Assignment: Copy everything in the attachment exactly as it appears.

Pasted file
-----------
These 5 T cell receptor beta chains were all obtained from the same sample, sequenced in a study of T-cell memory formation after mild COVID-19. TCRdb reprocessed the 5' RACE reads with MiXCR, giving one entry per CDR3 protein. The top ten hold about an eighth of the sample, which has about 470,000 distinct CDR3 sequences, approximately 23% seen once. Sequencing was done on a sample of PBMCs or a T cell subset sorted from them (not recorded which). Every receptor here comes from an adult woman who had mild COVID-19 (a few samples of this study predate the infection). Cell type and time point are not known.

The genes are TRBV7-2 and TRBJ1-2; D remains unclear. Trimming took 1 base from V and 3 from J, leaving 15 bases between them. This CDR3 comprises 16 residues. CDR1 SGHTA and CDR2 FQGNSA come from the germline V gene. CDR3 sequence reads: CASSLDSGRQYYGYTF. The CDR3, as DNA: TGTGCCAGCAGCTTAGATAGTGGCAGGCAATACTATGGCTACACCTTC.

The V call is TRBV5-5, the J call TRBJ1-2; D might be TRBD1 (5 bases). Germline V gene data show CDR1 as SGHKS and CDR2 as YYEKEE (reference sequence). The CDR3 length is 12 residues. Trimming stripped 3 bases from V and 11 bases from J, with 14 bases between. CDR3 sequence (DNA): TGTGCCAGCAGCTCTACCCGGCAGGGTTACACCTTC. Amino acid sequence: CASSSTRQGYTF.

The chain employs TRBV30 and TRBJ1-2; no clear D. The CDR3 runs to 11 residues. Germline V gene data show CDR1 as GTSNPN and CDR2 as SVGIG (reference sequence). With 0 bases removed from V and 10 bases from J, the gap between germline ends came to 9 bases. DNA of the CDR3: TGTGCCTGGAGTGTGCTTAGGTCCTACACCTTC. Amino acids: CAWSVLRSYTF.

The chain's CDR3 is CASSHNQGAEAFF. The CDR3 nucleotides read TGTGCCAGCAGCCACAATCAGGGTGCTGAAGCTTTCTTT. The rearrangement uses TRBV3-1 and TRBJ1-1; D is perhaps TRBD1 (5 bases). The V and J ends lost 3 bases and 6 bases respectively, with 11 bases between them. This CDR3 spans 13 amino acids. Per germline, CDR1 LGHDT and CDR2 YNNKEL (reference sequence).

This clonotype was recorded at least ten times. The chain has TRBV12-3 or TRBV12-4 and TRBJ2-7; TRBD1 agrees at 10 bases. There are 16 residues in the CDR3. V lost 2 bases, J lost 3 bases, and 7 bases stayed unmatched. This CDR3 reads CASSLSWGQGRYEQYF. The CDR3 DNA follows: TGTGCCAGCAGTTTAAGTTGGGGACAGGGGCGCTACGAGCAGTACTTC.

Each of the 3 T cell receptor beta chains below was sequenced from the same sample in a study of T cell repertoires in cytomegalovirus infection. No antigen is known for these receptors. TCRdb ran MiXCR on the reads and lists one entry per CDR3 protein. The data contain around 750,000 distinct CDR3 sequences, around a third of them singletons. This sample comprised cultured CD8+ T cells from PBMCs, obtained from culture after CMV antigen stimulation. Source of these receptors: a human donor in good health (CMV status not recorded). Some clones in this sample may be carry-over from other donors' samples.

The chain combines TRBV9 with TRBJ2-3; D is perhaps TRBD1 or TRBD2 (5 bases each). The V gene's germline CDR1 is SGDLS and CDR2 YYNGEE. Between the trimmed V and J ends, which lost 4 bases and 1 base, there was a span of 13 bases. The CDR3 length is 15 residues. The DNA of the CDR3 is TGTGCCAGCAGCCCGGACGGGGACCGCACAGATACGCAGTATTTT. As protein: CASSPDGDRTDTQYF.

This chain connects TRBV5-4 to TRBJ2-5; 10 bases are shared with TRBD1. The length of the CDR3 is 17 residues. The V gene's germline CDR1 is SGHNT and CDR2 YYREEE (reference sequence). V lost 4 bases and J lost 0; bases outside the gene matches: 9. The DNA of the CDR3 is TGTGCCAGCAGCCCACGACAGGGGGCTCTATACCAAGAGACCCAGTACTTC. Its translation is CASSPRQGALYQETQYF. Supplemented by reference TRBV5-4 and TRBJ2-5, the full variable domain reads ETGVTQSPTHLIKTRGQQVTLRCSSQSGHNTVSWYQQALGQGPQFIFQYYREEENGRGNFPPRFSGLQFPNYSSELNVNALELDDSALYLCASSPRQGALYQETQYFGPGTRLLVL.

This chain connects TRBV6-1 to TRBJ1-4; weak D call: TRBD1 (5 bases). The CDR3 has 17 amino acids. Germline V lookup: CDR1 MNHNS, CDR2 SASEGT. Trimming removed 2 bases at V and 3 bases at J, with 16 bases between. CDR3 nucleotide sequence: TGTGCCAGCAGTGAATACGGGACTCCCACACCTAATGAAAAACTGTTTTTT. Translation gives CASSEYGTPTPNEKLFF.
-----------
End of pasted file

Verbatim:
These 5 T cell receptor beta chains were all obtained from the same sample, sequenced in a study of T-cell memory formation after mild COVID-19. TCRdb reprocessed the 5' RACE reads with MiXCR, giving one entry per CDR3 protein. The top ten hold about an eighth of the sample, which has about 470,000 distinct CDR3 sequences, approximately 23% seen once. Sequencing was done on a sample of PBMCs or a T cell subset sorted from them (not recorded which). Every receptor here comes from an adult woman who had mild COVID-19 (a few samples of this study predate the infection). Cell type and time point are not known.

The genes are TRBV7-2 and TRBJ1-2; D remains unclear. Trimming took 1 base from V and 3 from J, leaving 15 bases between them. This CDR3 comprises 16 residues. CDR1 SGHTA and CDR2 FQGNSA come from the germline V gene. CDR3 sequence reads: CASSLDSGRQYYGYTF. The CDR3, as DNA: TGTGCCAGCAGCTTAGATAGTGGCAGGCAATACTATGGCTACACCTTC.

The V call is TRBV5-5, the J call TRBJ1-2; D might be TRBD1 (5 bases). Germline V gene data show CDR1 as SGHKS and CDR2 as YYEKEE (reference sequence). The CDR3 length is 12 residues. Trimming stripped 3 bases from V and 11 bases from J, with 14 bases between. CDR3 sequence (DNA): TGTGCCAGCAGCTCTACCCGGCAGGGTTACACCTTC. Amino acid sequence: CASSSTRQGYTF.

The chain employs TRBV30 and TRBJ1-2; no clear D. The CDR3 runs to 11 residues. Germline V gene data show CDR1 as GTSNPN and CDR2 as SVGIG (reference sequence). With 0 bases removed from V and 10 bases from J, the gap between germline ends came to 9 bases. DNA of the CDR3: TGTGCCTGGAGTGTGCTTAGGTCCTACACCTTC. Amino acids: CAWSVLRSYTF.

The chain's CDR3 is CASSHNQGAEAFF. The CDR3 nucleotides read TGTGCCAGCAGCCACAATCAGGGTGCTGAAGCTTTCTTT. The rearrangement uses TRBV3-1 and TRBJ1-1; D is perhaps TRBD1 (5 bases). The V and J ends lost 3 bases and 6 bases respectively, with 11 bases between them. This CDR3 spans 13 amino acids. Per germline, CDR1 LGHDT and CDR2 YNNKEL (reference sequence).

This clonotype was recorded at least ten times. The chain has TRBV12-3 or TRBV12-4 and TRBJ2-7; TRBD1 agrees at 10 bases. There are 16 residues in the CDR3. V lost 2 bases, J lost 3 bases, and 7 bases stayed unmatched. This CDR3 reads CASSLSWGQGRYEQYF. The CDR3 DNA follows: TGTGCCAGCAGTTTAAGTTGGGGACAGGGGCGCTACGAGCAGTACTTC.

Each of the 3 T cell receptor beta chains below was sequenced from the same sample in a study of T cell repertoires in cytomegalovirus infection. No antigen is known for these receptors. TCRdb ran MiXCR on the reads and lists one entry per CDR3 protein. The data contain around 750,000 distinct CDR3 sequences, around a third of them singletons. This sample comprised cultured CD8+ T cells from PBMCs, obtained from culture after CMV antigen stimulation. Source of these receptors: a human donor in good health (CMV status not recorded). Some clones in this sample may be carry-over from other donors' samples.

The chain combines TRBV9 with TRBJ2-3; D is perhaps TRBD1 or TRBD2 (5 bases each). The V gene's germline CDR1 is SGDLS and CDR2 YYNGEE. Between the trimmed V and J ends, which lost 4 bases and 1 base, there was a span of 13 bases. The CDR3 length is 15 residues. The DNA of the CDR3 is TGTGCCAGCAGCCCGGACGGGGACCGCACAGATACGCAGTATTTT. As protein: CASSPDGDRTDTQYF.

This chain connects TRBV5-4 to TRBJ2-5; 10 bases are shared with TRBD1. The length of the CDR3 is 17 residues. The V gene's germline CDR1 is SGHNT and CDR2 YYREEE (reference sequence). V lost 4 bases and J lost 0; bases outside the gene matches: 9. The DNA of the CDR3 is TGTGCCAGCAGCCCACGACAGGGGGCTCTATACCAAGAGACCCAGTACTTC. Its translation is CASSPRQGALYQETQYF. Supplemented by reference TRBV5-4 and TRBJ2-5, the full variable domain reads ETGVTQSPTHLIKTRGQQVTLRCSSQSGHNTVSWYQQALGQGPQFIFQYYREEENGRGNFPPRFSGLQFPNYSSELNVNALELDDSALYLCASSPRQGALYQETQYFGPGTRLLVL.

This chain connects TRBV6-1 to TRBJ1-4; weak D call: TRBD1 (5 bases). The CDR3 has 17 amino acids. Germline V lookup: CDR1 MNHNS, CDR2 SASEGT. Trimming removed 2 bases at V and 3 bases at J, with 16 bases between. CDR3 nucleotide sequence: TGTGCCAGCAGTGAATACGGGACTCCCACACCTAATGAAAAACTGTTTTTT. Translation gives CASSEYGTPTPNEKLFF.